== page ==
Amidst the rising alcohol harm in Germany the Green Party calls for higher alcohol taxes to control consumption and drive down harm to Germans. Germany has a high consumption of alcohol. According to the World Health Organization, an alcohol using German man consumes 24 litres…

Amidst the rising alcohol harm in Germany, the Green Party calls for higher alcohol taxation to reduce alcohol consumption and related harms.

Germany has a very high consumption of alcohol. According to the World Health Organization, an alcohol using German man consumes 24 litres and a woman 8.3 litres of pure alcohol, every year. The total per capita alcohol consumption is 13.4 litres which is high above the average of the WHO European region.

This high level of alcohol consumption caused economic damage of €57 billion in 2018, according to the German Government. 

© WHO Global Alcohol Status Report 2018

Out of those who use alcohol, over half the youth (56.3%) between 15 to 19 years of age and almost three quarters (43.1%) of all adults over 15 years of age engage in heavy episodic (binge) alcohol consumption.

The high level of consumption and binge alcohol use is leading to significant harm to society.

  • Over 11,000 deaths from liver cirrhosis,
  • over 1400 deaths from road traffic injury, and
  • over 14,500 deaths from cancer, are caused by alcohol in Germany.

German men are even more affected by alcohol harm, with 9.8% suffering from alcohol use disorders – another figure that is much higher than the WHO European regional average.

Despite this heavy alcohol burden, the last time the German government adjusted alcohol taxes was almost 20 years ago in 2001. Other than the introduction of the Alcopop-Tax in 2004, the last time alcohol taxes were increased meaningfully in Germany was 30 years ago in 1982.
Wine remains untaxed.

Therefore, the Green party, in a request to the federal government, has called for an increase in alcohol taxes. The party criticizes that alcohol taxes are lagging behind inflation.

The health control effect of alcohol taxes is not used by the federal government, there is no compensation for inflation, for example,” said Kirsten Kappert-Gonther, spokeswoman for the Green Party’s alcohol and other drug policy, as per the RND.

Kirsten Kappert-Gonther, Green party spokesperson on alcohol policy

The federal government’s response so far has been just to focus on education campaigns and promote “moderate” alcohol use, despite evidence that there is no safe level for alcohol consumption and that these measures are ineffective and costly.

Regarding the request by Greens the government has said they see no need for a tax increase. Stating that alcohol consumption is declining in the country. These were the same arguments given by the government while declining to raise the legal age for alcohol consumption.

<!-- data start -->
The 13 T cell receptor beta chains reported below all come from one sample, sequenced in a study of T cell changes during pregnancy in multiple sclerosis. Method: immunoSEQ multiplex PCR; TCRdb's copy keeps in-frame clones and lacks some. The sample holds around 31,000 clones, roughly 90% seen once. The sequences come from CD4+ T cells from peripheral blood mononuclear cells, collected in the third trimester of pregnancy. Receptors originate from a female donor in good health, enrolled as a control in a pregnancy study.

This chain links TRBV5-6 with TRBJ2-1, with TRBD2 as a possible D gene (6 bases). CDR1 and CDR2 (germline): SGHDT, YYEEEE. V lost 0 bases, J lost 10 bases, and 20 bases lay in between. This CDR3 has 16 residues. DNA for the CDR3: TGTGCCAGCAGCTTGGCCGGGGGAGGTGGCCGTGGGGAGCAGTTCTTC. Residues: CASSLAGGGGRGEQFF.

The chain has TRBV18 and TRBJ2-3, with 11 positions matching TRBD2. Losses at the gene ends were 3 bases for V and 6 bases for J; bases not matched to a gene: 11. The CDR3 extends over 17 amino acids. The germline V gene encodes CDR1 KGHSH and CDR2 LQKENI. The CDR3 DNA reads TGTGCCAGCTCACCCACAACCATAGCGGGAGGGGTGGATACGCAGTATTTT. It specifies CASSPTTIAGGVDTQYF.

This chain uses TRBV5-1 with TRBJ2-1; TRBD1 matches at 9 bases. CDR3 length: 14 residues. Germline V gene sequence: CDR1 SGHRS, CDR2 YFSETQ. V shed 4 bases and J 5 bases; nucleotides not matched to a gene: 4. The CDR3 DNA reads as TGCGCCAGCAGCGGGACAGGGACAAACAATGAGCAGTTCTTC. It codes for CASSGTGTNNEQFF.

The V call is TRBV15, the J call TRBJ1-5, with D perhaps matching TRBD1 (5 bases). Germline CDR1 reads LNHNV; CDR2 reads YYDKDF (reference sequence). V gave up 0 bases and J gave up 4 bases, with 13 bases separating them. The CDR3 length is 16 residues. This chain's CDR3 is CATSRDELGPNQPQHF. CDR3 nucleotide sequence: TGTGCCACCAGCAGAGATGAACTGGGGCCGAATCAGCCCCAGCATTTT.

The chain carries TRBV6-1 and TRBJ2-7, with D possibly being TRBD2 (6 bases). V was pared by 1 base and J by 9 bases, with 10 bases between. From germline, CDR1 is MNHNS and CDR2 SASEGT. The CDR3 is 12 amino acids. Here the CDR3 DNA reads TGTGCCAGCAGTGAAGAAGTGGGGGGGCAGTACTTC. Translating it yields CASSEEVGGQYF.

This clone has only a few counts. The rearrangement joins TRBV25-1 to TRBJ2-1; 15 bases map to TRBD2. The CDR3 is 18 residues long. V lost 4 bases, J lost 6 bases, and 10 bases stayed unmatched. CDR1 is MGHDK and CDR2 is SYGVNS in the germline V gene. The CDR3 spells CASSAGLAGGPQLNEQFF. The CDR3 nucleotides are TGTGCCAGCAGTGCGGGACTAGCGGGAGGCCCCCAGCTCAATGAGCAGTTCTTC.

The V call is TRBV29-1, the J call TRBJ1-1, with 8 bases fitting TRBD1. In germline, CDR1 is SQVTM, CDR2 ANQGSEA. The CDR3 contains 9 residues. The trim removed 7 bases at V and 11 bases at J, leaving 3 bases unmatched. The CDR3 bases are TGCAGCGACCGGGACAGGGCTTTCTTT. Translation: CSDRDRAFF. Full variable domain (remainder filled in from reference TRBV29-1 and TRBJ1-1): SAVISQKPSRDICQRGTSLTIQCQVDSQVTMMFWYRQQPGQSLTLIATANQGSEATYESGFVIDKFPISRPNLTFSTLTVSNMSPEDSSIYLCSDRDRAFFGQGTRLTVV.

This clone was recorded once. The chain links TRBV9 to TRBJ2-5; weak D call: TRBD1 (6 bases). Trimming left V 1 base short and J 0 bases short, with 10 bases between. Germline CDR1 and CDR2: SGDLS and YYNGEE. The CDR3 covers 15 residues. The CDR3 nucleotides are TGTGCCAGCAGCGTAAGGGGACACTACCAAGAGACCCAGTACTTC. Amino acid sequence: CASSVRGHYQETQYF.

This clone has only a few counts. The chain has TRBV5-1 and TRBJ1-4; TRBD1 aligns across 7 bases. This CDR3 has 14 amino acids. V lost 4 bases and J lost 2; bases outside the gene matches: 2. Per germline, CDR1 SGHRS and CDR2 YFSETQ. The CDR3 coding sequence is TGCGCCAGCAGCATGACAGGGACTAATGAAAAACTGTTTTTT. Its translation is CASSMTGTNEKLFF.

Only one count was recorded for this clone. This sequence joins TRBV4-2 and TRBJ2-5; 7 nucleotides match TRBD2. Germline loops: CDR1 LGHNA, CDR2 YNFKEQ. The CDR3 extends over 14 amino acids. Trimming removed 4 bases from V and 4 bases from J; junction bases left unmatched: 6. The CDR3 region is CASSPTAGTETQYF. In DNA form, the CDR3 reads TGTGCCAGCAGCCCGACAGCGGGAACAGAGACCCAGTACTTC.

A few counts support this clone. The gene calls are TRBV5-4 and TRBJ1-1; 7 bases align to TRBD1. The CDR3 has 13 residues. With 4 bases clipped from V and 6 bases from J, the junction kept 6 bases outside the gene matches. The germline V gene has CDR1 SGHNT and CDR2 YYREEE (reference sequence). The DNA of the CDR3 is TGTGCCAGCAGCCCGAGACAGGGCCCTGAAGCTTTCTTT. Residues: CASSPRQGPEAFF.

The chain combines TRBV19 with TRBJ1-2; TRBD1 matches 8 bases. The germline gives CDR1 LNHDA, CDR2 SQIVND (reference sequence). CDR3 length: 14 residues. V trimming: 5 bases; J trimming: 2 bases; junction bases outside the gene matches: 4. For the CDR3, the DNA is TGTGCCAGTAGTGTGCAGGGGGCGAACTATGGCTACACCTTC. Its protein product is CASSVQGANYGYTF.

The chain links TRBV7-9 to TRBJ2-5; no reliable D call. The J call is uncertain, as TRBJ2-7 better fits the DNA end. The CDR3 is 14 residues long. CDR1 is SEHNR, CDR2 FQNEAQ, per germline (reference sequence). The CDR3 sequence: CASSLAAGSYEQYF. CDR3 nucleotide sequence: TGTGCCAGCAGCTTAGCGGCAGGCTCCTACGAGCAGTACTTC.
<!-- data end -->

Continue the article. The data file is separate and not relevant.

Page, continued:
While alcohol consumption has been declining since the 1970s in Germany, it remains very high, with a heavy burden on society and communities. As WHO data shows, alcohol consumption has actually risen between 2010 and 2016.

For all those reasons, there needs to be stronger political leadership and commitment to evidence-based alcohol policy. Specifically, considering the results from a study which showed 74,000 Germans die every year because of alcohol.

Need for an evidence-based alcohol strategy

The Greens have gone beyond calls for taxation asking for a stronger alcohol strategy. Apart from taxes, in their request, they have stressed the importance of advertising bans on alcohol and reduced availability through limiting alcohol sales hours.

Protection of minors and damage minimization must be given higher priority in the context of a real alcohol strategy,” said Kirsten Kappert-Gonther, spokeswoman for Green Party’s alcohol and drug policy, as per the RND.

The Greens are not the only ones calling for stronger alcohol control. Dietrich Munz, President of the Federal Chamber of Psychotherapists (BPtK), said that the federal government has only been focusing on education and personal responsibility which is inadequate.

That [education and personal responsibility] is not enough. We need an advertising ban as a first step and furthermore, in addition to educational campaigns, less availability through the limitation of sales hours for alcohol, ” said Dietrich Munz, President of the Federal Chamber of Psychotherapists (BPtK), as per Frankfurter Rundschau.

The World Health Organization (WHO) recommends the alcohol policy best buys to governments to prevent and reduce alcohol harm. Banning alcohol advertising, sponsorship and promotion is one of the three best buys. Alcohol taxation is another one and is proven to be the single most cost-effective alcohol policy measure. The WHO has launched the SAFER technical package to guide member states in applying alcohol policy effectively in countries.

It is time that Germany made alcohol policy solutions the priority it should be given the heavy burden of alcohol harm on people, families and society at large.


RND: “Greens call for higher alcohol tax

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